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Old Tiger in the Snow

Artist: Katsushika Hokusai
Created: 1849
Format: Scroll

Old Tiger in the Snow

While Katsushika Hokusai was notably famed for his series of woodblock prints, “Thirty Six Views of Mount Fuji”, this hanging scroll titled ‘Old Tiger in the Snow’ is no less deserving of praise. It was created in 1849, just before his death that same year. 

The atmosphere of the image is one of mysticism as it subtly expresses the power of spirituality. An old, pallid tiger, its body curved and sleek, pounces upwards with its head held high. Many have deemed the figure to be symbolic of Hokusai leaving this world to enter the afterlife. The intricacies of the tiger’s pattern amplify its muscular physique. Branches of bamboo trees hanging before him are laden in snow except for the dark ends which perfectly mimic the tiger’s sharp claws. The animal grins as though he is extremely pleased with his situation and snowy surroundings.

The Artist and his Work

Katsushika Hokusai was born in the Katsushika district of Edo, Japan (now known as Tokyo) though his exact date of birth is unknown. It is said that he was born on the 23rd day of the 9th month of the 10th year of the Hōreki era (old calendar) which would be October 31st, 1760. Although his fame dwindled in his later years due to the emergence of young, talented artists such as Ando Hiroshige, Hokusai continued to paint out of passion and a determination to always create better works, one of which being ‘Old Tiger in the Snow’. It is rumoured that on his deathbed he stated: “If only Heaven will give me just another ten years... Just another five more years, then I could become a real painter.”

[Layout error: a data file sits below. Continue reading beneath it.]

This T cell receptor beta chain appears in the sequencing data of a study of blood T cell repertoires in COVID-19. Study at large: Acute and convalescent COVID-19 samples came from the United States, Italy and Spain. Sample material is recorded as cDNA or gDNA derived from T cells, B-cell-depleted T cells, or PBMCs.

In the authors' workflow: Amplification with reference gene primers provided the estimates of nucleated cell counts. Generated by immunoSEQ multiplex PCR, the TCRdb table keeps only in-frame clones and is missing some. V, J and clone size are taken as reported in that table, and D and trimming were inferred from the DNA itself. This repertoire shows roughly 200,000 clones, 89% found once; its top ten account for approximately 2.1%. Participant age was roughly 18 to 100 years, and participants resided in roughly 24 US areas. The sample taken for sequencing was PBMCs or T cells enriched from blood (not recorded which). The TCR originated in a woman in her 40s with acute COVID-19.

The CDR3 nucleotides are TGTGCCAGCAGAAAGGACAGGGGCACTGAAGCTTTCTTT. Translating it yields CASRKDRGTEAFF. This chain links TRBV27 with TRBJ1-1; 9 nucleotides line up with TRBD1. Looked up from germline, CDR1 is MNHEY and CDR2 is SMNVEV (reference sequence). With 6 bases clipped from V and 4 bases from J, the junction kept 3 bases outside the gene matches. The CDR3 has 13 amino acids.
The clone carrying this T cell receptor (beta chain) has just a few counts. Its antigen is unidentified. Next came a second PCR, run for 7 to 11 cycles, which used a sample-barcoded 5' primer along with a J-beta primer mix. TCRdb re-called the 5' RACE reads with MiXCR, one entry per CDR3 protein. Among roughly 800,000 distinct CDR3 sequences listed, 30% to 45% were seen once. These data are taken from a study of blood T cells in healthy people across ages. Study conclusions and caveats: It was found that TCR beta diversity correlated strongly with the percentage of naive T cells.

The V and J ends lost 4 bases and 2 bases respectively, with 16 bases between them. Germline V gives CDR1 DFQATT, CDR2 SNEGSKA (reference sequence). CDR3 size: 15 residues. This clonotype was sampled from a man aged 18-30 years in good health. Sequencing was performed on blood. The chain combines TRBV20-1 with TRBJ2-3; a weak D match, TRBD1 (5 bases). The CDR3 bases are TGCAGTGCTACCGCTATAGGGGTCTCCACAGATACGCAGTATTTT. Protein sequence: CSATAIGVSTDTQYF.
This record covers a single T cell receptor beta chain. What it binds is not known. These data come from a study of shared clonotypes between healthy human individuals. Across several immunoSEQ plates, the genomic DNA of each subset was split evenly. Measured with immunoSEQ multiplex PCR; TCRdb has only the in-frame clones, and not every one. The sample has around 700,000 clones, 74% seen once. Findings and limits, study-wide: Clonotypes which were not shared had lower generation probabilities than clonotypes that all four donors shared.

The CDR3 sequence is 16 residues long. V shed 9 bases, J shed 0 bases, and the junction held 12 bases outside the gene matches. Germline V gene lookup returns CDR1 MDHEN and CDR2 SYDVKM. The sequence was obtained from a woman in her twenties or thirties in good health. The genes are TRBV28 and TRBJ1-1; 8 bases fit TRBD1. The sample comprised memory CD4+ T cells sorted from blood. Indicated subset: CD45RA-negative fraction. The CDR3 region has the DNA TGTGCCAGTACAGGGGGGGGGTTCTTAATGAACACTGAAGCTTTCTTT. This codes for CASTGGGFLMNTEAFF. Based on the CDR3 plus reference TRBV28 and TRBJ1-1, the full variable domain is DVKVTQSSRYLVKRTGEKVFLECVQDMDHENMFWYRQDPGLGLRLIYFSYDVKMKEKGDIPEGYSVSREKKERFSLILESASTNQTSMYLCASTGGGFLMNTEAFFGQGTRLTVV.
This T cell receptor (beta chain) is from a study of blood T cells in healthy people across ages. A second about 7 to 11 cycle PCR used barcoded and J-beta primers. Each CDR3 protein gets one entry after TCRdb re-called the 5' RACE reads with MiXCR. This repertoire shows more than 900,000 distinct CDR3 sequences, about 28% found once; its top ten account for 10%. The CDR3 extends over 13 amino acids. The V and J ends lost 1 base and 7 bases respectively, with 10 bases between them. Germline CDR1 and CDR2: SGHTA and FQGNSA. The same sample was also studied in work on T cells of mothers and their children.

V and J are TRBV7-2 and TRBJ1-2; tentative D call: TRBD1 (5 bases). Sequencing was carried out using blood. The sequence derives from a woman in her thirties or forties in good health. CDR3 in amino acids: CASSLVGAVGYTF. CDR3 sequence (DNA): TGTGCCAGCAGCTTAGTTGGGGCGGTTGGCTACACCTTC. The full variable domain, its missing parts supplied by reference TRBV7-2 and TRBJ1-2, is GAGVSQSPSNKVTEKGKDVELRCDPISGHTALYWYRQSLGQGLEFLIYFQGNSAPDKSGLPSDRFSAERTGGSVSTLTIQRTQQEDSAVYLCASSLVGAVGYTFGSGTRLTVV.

One could surmise that the modest Hokusai lacked conviction regarding his talent and creative ability.  He once said: “I became an artist, and from fifty on began producing works that won some reputation, but nothing I did before the age of seventy was worthy of attention. At seventy-three, I began to grasp the structures of birds and beasts, insects and fish, and of the way plants grow. If I go on trying, I will surely understand them still better by the time I am eighty-six, so that by ninety I will have penetrated to their essential nature.” – Katsushika Hokusai

Interesting Facts

The use of multiple names throughout a Japanese artist’s lifetime was common practice, and Katsushika Hokusai was known by at least 30 different names. This number far exceeds that of any other major artist. Hokusai changed his name so frequently (each one typically relating to his creative style) that the custom made it useful for art historians to differentiate the artistic periods of his life.


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